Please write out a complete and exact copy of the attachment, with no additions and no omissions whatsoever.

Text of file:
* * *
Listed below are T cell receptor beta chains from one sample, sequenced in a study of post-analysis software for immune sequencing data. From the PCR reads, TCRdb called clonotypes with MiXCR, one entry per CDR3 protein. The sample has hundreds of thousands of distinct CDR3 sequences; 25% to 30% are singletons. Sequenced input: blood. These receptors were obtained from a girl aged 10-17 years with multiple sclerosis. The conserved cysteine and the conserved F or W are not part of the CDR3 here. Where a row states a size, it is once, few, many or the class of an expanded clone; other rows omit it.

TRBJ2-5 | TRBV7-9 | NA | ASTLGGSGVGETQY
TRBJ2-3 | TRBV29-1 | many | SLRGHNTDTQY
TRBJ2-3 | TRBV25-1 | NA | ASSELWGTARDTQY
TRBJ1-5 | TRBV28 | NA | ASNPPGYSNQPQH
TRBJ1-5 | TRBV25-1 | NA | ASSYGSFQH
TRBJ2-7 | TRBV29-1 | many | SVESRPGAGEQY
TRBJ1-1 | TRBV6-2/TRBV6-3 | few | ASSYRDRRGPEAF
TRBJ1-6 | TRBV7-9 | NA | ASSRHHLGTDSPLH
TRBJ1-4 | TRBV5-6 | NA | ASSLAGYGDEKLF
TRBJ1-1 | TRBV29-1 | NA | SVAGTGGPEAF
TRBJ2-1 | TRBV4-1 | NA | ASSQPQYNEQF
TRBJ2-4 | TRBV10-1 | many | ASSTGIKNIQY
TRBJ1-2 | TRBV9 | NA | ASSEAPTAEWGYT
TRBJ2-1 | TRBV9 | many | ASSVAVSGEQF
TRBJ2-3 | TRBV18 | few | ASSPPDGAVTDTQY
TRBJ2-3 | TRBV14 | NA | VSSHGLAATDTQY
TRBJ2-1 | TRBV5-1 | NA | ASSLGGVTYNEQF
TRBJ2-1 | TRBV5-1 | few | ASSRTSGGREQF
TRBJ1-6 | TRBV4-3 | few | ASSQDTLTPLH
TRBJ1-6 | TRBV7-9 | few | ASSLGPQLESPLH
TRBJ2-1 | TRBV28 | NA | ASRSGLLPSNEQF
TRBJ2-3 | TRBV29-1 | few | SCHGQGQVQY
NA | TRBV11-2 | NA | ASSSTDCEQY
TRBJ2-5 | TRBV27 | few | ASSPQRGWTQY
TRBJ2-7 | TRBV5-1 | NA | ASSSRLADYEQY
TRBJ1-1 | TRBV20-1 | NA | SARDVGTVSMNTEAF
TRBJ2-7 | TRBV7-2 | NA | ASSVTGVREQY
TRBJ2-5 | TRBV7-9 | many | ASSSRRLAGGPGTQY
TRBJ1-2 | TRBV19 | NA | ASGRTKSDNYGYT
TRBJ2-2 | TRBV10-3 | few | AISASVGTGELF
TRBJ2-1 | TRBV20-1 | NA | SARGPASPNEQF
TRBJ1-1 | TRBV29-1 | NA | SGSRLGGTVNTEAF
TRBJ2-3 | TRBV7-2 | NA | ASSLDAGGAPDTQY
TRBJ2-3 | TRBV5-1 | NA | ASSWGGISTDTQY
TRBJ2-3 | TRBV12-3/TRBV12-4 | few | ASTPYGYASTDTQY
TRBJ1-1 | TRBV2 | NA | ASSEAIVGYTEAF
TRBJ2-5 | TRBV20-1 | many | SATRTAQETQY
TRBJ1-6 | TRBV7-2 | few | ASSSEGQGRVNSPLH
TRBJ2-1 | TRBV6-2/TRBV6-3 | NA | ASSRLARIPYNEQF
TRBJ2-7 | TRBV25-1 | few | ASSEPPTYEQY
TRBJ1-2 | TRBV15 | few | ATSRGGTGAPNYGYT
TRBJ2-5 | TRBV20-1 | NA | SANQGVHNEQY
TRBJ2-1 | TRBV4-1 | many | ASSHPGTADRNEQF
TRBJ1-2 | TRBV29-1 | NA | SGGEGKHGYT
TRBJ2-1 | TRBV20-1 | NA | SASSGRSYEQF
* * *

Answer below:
Listed below are T cell receptor beta chains from one sample, sequenced in a study of post-analysis software for immune sequencing data. From the PCR reads, TCRdb called clonotypes with MiXCR, one entry per CDR3 protein. The sample has hundreds of thousands of distinct CDR3 sequences; 25% to 30% are singletons. Sequenced input: blood. These receptors were obtained from a girl aged 10-17 years with multiple sclerosis. The conserved cysteine and the conserved F or W are not part of the CDR3 here. Where a row states a size, it is once, few, many or the class of an expanded clone; other rows omit it.

TRBJ2-5 | TRBV7-9 | NA | ASTLGGSGVGETQY
TRBJ2-3 | TRBV29-1 | many | SLRGHNTDTQY
TRBJ2-3 | TRBV25-1 | NA | ASSELWGTARDTQY
TRBJ1-5 | TRBV28 | NA | ASNPPGYSNQPQH
TRBJ1-5 | TRBV25-1 | NA | ASSYGSFQH
TRBJ2-7 | TRBV29-1 | many | SVESRPGAGEQY
TRBJ1-1 | TRBV6-2/TRBV6-3 | few | ASSYRDRRGPEAF
TRBJ1-6 | TRBV7-9 | NA | ASSRHHLGTDSPLH
TRBJ1-4 | TRBV5-6 | NA | ASSLAGYGDEKLF
TRBJ1-1 | TRBV29-1 | NA | SVAGTGGPEAF
TRBJ2-1 | TRBV4-1 | NA | ASSQPQYNEQF
TRBJ2-4 | TRBV10-1 | many | ASSTGIKNIQY
TRBJ1-2 | TRBV9 | NA | ASSEAPTAEWGYT
TRBJ2-1 | TRBV9 | many | ASSVAVSGEQF
TRBJ2-3 | TRBV18 | few | ASSPPDGAVTDTQY
TRBJ2-3 | TRBV14 | NA | VSSHGLAATDTQY
TRBJ2-1 | TRBV5-1 | NA | ASSLGGVTYNEQF
TRBJ2-1 | TRBV5-1 | few | ASSRTSGGREQF
TRBJ1-6 | TRBV4-3 | few | ASSQDTLTPLH
TRBJ1-6 | TRBV7-9 | few | ASSLGPQLESPLH
TRBJ2-1 | TRBV28 | NA | ASRSGLLPSNEQF
TRBJ2-3 | TRBV29-1 | few | SCHGQGQVQY
NA | TRBV11-2 | NA | ASSSTDCEQY
TRBJ2-5 | TRBV27 | few | ASSPQRGWTQY
TRBJ2-7 | TRBV5-1 | NA | ASSSRLADYEQY
TRBJ1-1 | TRBV20-1 | NA | SARDVGTVSMNTEAF
TRBJ2-7 | TRBV7-2 | NA | ASSVTGVREQY
TRBJ2-5 | TRBV7-9 | many | ASSSRRLAGGPGTQY
TRBJ1-2 | TRBV19 | NA | ASGRTKSDNYGYT
TRBJ2-2 | TRBV10-3 | few | AISASVGTGELF
TRBJ2-1 | TRBV20-1 | NA | SARGPASPNEQF
TRBJ1-1 | TRBV29-1 | NA | SGSRLGGTVNTEAF
TRBJ2-3 | TRBV7-2 | NA | ASSLDAGGAPDTQY
TRBJ2-3 | TRBV5-1 | NA | ASSWGGISTDTQY
TRBJ2-3 | TRBV12-3/TRBV12-4 | few | ASTPYGYASTDTQY
TRBJ1-1 | TRBV2 | NA | ASSEAIVGYTEAF
TRBJ2-5 | TRBV20-1 | many | SATRTAQETQY
TRBJ1-6 | TRBV7-2 | few | ASSSEGQGRVNSPLH
TRBJ2-1 | TRBV6-2/TRBV6-3 | NA | ASSRLARIPYNEQF
TRBJ2-7 | TRBV25-1 | few | ASSEPPTYEQY
TRBJ1-2 | TRBV15 | few | ATSRGGTGAPNYGYT
TRBJ2-5 | TRBV20-1 | NA | SANQGVHNEQY
TRBJ2-1 | TRBV4-1 | many | ASSHPGTADRNEQF
TRBJ1-2 | TRBV29-1 | NA | SGGEGKHGYT
TRBJ2-1 | TRBV20-1 | NA | SASSGRSYEQF